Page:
American universities have long been bastions of leftist thought, and in recent years that has included safe spaces, trigger warnings, and protests – often violent – to shut down opposing viewpoints. North Carolina recently joined a small group of states with legislation dedicated to defending the First Amendment freedom of expression on college campuses. Both state congressional bodies passed HB 527 with veto-proof majorities. Though the Democrat governor, Roy Cooper, refused to sign the bill, it became law anyway on June 30. The bill is titled “An Act to Restore and Preserve Free Speech on the Campuses of the Constituent Institutions of the University of North Carolina,” and that’s exactly what the new law does.
According to the Foundation for Individual Rights in Education (FIRE),“roughly 1 in 10 colleges maintain problematic policies that restrict expression to certain areas on campus.” These areas – often called “free speech zones” and located in out of the way spots – started popping up around the time of the Vietnam War. Students who wish to express views contrary to the accepted opinion of the institution are given the privilege of using these so-called free speech zones. These practices don’t honor the First Amendment and are often struck down when challenged in court, but by then the damage is often already done.
HB 527 effectively turns entire universities into giant free-speech zones – as they were always meant to be. Like the Goldwater Institute’s Model that inspired it, HB 572 “affirms a commitment to free speech on public college campuses, prohibits universities from disinviting speakers, and creates a system of sanctions for those who interfere with the free speech rights of others.” “Because of this legislation, North Carolina’s college students – no matter their viewpoint – can be confident that their right to free expression will be respected, as long as they respect the ability of others to speak freely as well,” said Jim Manley.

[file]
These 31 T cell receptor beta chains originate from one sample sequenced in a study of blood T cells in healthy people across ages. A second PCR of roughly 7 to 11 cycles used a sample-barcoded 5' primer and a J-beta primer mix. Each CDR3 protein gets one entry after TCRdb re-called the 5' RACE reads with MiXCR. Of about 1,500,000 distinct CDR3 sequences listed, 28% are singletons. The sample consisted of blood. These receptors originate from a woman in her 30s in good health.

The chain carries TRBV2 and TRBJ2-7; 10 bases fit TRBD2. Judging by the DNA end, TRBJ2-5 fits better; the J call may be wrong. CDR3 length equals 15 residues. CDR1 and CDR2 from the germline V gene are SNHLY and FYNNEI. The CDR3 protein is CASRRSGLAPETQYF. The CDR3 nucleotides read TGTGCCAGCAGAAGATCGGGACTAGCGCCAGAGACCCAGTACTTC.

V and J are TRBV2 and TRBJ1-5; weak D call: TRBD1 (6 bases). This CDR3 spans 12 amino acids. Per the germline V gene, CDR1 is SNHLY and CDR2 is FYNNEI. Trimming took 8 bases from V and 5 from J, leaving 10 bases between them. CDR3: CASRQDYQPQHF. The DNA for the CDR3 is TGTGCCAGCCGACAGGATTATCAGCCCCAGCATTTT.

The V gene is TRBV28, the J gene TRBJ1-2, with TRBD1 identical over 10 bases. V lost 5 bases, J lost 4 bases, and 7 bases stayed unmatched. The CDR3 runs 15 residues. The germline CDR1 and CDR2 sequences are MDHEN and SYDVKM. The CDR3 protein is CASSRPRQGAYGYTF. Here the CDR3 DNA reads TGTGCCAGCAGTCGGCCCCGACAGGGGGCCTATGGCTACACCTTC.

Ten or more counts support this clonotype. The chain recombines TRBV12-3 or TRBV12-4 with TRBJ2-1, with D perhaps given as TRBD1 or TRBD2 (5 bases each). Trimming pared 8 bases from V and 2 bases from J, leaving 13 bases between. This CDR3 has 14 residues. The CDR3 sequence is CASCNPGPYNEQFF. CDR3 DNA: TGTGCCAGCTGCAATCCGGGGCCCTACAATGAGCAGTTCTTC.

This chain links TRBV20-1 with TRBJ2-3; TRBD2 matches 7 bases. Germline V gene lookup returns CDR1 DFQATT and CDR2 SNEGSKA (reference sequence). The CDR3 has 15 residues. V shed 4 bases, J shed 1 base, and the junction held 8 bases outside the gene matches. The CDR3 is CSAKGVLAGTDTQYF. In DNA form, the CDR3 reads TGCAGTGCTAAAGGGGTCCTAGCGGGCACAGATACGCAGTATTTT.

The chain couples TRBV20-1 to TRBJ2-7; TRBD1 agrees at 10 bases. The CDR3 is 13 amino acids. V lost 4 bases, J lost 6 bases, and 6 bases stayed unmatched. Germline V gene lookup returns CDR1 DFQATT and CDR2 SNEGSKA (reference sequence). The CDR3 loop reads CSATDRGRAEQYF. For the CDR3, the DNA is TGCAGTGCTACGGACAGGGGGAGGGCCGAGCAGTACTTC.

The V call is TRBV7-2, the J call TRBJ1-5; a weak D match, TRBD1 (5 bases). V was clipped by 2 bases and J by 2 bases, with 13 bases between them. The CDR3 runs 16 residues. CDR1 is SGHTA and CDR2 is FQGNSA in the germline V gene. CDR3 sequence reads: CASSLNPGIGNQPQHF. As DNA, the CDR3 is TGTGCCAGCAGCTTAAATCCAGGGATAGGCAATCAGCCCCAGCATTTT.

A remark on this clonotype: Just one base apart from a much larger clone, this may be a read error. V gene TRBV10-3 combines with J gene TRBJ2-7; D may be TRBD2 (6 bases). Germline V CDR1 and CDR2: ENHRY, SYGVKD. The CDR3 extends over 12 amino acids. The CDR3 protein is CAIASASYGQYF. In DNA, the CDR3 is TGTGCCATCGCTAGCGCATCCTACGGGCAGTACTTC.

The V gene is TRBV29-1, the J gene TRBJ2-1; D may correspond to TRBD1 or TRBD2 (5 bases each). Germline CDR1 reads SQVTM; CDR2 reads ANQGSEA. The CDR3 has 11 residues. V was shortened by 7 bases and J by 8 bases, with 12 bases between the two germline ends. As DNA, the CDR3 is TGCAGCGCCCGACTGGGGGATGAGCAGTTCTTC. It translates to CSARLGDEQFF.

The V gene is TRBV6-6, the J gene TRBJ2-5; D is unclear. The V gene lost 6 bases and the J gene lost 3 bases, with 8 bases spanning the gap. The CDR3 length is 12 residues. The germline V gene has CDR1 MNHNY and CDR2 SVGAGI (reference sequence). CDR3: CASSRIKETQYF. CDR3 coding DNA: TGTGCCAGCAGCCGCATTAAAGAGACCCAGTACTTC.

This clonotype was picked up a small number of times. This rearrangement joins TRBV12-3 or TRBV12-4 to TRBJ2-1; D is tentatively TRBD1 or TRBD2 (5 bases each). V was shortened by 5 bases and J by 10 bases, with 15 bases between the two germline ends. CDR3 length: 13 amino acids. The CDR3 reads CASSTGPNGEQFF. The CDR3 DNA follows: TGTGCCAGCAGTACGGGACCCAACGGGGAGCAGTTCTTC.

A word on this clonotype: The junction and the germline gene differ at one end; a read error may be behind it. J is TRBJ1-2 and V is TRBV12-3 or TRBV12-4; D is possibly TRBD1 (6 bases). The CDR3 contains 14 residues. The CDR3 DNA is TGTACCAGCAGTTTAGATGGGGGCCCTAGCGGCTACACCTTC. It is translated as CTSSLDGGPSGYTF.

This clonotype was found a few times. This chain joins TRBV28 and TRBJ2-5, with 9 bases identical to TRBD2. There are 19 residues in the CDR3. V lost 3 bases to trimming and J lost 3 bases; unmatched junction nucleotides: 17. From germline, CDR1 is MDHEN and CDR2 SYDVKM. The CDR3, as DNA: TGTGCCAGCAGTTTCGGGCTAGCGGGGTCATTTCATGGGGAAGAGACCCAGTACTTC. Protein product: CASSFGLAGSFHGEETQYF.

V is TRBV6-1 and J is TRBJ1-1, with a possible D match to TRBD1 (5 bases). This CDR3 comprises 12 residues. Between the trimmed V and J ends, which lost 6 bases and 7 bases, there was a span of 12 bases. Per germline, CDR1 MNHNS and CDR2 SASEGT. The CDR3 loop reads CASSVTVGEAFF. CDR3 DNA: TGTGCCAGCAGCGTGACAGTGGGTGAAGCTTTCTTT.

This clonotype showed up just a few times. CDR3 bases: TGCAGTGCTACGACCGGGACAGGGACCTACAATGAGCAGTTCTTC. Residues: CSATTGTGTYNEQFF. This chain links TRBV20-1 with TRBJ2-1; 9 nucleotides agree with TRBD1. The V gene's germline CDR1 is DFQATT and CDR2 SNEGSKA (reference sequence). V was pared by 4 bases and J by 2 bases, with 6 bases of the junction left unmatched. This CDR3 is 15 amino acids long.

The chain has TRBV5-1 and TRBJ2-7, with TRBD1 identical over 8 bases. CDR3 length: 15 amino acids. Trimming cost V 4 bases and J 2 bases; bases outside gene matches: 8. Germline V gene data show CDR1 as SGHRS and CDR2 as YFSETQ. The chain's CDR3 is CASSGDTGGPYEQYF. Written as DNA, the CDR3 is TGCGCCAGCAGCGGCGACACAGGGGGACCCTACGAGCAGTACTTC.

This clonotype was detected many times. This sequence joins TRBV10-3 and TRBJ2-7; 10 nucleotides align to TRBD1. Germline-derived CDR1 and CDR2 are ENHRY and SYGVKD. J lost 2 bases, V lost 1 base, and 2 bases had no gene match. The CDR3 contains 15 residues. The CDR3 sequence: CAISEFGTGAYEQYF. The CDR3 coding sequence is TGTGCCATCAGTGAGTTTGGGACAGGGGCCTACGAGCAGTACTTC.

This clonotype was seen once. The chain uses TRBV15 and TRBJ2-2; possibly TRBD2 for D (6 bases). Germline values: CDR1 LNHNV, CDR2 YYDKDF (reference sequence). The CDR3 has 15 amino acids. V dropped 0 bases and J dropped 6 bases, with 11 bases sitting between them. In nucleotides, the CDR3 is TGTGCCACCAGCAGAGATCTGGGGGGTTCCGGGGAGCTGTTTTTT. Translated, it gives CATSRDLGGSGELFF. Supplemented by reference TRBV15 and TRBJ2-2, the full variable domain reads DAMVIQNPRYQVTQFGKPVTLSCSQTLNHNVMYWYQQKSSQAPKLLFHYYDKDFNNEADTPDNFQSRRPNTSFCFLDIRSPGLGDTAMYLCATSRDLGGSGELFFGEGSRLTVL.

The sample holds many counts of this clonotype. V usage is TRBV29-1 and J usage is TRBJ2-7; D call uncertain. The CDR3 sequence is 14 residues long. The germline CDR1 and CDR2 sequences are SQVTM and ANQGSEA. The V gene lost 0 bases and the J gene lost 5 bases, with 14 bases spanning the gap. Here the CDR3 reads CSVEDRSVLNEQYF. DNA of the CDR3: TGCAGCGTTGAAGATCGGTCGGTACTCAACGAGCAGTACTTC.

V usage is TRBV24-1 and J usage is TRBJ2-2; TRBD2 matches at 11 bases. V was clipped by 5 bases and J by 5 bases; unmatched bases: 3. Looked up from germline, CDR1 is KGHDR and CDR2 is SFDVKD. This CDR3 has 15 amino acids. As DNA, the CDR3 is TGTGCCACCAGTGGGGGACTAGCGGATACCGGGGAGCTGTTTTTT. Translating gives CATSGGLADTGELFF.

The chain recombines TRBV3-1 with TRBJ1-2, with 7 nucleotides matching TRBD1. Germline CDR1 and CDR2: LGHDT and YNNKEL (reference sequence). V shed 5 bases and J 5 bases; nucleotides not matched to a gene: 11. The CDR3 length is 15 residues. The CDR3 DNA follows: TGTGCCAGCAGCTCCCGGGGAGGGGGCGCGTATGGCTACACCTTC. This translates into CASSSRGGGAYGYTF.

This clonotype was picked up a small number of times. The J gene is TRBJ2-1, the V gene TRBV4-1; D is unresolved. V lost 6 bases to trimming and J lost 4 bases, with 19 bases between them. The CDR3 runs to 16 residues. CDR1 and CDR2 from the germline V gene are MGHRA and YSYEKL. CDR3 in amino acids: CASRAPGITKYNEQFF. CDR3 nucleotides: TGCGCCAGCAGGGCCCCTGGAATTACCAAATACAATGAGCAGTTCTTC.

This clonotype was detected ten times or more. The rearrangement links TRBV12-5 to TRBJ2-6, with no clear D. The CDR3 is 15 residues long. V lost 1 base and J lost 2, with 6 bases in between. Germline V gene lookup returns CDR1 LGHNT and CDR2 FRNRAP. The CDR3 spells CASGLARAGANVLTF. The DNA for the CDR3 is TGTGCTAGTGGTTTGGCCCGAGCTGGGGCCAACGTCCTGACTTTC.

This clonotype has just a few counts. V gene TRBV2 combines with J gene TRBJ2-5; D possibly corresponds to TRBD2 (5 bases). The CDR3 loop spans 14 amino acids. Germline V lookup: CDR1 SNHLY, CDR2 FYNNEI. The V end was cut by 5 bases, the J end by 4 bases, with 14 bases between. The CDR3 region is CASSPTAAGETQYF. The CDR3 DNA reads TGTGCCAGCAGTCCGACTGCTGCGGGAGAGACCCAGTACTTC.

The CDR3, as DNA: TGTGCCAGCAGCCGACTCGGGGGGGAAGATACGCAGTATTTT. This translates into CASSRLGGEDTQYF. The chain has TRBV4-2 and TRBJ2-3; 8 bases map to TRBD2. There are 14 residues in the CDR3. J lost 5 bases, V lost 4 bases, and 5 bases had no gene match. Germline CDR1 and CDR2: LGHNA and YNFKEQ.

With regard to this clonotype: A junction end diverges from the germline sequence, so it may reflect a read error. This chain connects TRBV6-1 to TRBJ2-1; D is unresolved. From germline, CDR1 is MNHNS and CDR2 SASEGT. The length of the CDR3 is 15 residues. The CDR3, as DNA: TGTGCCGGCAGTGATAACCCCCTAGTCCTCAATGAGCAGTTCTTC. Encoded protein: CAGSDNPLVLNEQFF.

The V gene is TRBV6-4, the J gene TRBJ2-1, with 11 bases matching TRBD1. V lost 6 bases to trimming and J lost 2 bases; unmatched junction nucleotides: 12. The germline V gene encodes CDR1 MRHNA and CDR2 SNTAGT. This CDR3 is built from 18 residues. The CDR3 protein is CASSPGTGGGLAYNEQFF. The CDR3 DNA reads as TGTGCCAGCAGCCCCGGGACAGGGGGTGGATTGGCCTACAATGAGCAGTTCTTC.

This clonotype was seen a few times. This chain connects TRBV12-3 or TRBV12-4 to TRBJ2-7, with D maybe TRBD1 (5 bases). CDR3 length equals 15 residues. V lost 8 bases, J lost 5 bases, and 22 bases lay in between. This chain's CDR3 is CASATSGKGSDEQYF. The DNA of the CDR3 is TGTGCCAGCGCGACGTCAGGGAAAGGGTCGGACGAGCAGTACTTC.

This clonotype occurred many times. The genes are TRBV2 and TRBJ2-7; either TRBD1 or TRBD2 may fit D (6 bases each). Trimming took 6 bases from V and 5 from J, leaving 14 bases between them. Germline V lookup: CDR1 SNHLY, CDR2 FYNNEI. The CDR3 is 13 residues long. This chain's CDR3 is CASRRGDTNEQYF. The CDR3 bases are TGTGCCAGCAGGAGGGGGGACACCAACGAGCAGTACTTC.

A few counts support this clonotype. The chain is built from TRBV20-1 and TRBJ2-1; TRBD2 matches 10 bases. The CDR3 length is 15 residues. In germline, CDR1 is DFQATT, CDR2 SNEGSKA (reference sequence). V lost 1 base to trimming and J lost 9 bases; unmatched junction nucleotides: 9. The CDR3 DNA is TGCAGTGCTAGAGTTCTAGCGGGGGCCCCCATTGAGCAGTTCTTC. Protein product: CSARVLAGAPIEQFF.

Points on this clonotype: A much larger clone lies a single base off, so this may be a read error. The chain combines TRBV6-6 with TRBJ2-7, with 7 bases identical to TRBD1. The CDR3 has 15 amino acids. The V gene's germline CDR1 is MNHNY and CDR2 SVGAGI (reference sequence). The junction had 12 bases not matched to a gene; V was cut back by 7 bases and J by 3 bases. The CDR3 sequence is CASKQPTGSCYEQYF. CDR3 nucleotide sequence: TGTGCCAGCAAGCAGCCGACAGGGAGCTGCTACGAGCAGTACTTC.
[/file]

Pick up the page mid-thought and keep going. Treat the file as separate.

The law forbids university staff members from directly interfering with students’ freedom of expression, allowing students to express themselves and pass out materials. It also stops the administration from disinviting any speaker asked to come by any student, group, or faculty member. Additionally, the law requires the University of North Carolina Board of Regents to issue a yearly report to the public on the handling of free-speech issues and mandates that they take no actions that require students to express the official viewpoints of the university – banning mandatory orientations on microaggressions and violence and the like. Instead, freshmen will attend a mandatory orientation on the law and their own First Amendment rights.
The bill didn’t make it through state legislature unfettered, though. The original language contained a “cause of action” provision that allowed anyone whose rights were violated under the new law to seek reasonable court costs and attorney fees. There was also a requirement that colleges suspend any student who substantially (booing and disagreeing don’t count) infringes on another’s rights after the second offense. This measure was weakened considerably, and the university must now codify its own set of disciplinary actions. Still, this law represents a new era for students – one in which they will learn the course material and their rights rather than simply being told what to think.